Seth Abramson

South is adventure, north cold but also shelter,
and in the west
an end. It is south then north then west, the trail.
East is finished. To tell it right
it must be half in green
ignorance and half beneath the groan of a wheel
still turning and stained by smoke. The tone of it
is that everyone’s been turned out from somewhere
by someone,
and afterward crossed a place they ran wire across
and a place they built a rotwood storm-closet,
and pounding atop where a mass grave was made
too small and then on to a place
nothing startles the horses.
You can put a pistol to one and leave it shrugging
in a stand of alfalfa
and not one other moves near or away. And then
south of course
are long plains of plain men and plain women all
hatless and gunbroke. Blood livens them
to themselves, their own hard lips, their own cold
singing. They build a city to hold it, and somehow
that lasts.


A graduate of Harvard Law School and the Iowa Writers’ Workshop, Seth Abramson is the author of two previous poetry collections, Northerners (Western Michigan University Press, 2011), winner of the 2010 Green Rose Prize, and The Suburban Ecstasies (Ghost Road Press, 2009). Currently Series Co-Editor for Best American Experimental Writing (Omnidawn, 2014), he is also a contemporary poetry reviewer for The Huffington Post and a regular contributor to Poets & Writers magazine. He has published work in numerous magazines and anthologies, including Best New Poets 2008, Poetry, American Poetry Review, New American Writing, Colorado Review, and Harvard Review. A former public defender, he is now a doctoral candidate in English Literature at University of Wisconsin-Madison.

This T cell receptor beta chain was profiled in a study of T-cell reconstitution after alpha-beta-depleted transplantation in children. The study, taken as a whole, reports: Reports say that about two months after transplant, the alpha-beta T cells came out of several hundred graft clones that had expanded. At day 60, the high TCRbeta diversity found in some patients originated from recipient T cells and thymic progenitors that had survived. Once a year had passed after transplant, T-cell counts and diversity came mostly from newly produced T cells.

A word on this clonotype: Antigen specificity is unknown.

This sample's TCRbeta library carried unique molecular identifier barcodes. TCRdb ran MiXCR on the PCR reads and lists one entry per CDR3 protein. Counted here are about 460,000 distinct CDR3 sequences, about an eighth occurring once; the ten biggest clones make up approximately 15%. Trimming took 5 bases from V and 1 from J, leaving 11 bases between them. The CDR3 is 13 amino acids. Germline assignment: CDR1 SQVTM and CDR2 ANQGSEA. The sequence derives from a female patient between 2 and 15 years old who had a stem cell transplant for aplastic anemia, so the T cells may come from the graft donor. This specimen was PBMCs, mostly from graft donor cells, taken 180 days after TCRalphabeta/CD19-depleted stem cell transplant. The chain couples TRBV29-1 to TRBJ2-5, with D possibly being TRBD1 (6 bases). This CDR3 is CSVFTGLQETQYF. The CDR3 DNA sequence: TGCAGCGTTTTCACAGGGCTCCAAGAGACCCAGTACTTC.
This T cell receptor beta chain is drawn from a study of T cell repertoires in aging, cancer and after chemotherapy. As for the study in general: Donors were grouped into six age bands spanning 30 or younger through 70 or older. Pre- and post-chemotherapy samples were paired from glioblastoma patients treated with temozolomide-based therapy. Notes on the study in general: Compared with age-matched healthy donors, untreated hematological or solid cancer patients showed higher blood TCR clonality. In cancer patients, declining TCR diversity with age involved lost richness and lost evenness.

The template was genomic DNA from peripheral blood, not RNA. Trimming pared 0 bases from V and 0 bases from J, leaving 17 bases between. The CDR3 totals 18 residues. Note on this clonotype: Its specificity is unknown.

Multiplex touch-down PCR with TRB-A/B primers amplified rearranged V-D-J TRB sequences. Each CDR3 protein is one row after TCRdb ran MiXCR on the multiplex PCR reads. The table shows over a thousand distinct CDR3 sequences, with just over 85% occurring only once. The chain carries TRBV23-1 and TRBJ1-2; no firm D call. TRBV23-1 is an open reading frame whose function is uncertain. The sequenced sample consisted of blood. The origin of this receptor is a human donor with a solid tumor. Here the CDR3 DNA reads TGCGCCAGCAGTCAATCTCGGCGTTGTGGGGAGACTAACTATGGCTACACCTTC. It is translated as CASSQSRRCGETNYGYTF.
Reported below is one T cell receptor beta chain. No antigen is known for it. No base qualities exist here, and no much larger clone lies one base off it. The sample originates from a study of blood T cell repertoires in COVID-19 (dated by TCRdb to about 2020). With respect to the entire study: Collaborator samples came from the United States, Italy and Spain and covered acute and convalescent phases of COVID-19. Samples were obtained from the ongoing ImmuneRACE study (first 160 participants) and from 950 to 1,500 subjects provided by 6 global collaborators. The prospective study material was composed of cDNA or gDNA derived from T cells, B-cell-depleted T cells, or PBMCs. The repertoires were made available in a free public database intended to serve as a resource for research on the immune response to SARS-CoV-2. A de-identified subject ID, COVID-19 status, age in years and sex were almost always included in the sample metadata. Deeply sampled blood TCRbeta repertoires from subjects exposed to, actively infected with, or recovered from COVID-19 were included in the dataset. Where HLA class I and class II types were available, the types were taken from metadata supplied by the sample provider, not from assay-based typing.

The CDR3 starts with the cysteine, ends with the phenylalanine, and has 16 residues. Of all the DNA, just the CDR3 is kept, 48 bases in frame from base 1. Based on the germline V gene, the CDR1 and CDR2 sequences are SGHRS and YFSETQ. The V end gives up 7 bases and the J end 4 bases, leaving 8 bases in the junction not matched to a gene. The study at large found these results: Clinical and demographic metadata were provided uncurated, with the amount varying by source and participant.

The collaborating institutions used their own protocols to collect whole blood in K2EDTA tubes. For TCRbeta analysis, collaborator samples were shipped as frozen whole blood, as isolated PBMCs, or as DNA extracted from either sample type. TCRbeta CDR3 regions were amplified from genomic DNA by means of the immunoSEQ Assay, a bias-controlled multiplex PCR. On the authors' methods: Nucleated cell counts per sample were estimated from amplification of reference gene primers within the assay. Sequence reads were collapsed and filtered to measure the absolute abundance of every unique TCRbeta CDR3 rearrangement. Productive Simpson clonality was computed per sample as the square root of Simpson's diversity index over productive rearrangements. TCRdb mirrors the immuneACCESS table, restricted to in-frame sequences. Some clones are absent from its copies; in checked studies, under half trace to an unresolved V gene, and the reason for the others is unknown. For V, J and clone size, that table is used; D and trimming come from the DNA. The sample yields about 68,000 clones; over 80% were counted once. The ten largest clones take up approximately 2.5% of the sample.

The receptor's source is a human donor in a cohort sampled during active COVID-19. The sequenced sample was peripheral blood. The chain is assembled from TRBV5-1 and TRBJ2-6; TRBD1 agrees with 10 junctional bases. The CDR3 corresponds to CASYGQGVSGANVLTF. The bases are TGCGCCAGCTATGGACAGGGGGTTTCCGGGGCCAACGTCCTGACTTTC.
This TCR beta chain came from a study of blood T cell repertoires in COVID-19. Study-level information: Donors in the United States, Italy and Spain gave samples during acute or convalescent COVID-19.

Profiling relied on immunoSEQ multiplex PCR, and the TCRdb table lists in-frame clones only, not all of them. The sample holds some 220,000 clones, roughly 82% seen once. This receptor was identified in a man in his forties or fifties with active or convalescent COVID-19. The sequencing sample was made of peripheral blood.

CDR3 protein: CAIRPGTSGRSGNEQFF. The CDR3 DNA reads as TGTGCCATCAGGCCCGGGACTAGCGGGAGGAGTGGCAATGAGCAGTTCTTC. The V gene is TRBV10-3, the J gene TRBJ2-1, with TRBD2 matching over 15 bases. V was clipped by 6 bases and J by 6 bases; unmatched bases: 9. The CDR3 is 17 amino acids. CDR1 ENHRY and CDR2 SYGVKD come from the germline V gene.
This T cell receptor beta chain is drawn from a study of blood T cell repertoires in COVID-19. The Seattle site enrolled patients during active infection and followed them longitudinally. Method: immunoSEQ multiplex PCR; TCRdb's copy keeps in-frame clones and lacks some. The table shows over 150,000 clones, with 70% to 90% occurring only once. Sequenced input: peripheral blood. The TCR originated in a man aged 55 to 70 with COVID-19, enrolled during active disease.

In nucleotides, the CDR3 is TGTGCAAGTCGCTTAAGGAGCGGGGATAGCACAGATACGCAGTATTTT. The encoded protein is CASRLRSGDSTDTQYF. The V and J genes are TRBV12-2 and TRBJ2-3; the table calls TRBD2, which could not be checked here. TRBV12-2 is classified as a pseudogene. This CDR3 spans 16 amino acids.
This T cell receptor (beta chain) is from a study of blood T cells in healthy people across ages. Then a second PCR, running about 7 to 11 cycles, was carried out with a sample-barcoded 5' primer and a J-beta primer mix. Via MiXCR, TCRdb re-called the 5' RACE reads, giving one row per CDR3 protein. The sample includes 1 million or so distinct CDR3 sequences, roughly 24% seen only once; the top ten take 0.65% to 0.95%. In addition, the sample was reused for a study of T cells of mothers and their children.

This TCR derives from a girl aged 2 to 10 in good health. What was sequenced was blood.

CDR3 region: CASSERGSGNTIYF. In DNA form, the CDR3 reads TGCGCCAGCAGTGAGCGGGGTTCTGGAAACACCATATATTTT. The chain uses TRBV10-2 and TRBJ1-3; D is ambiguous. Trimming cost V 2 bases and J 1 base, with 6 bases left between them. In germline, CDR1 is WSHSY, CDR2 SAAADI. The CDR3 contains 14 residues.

The above poem is reprinted from Abramson’s collection Thievery (University of Akron Press, 2013) by permission of the author.

2 thoughts on “Gunbroke

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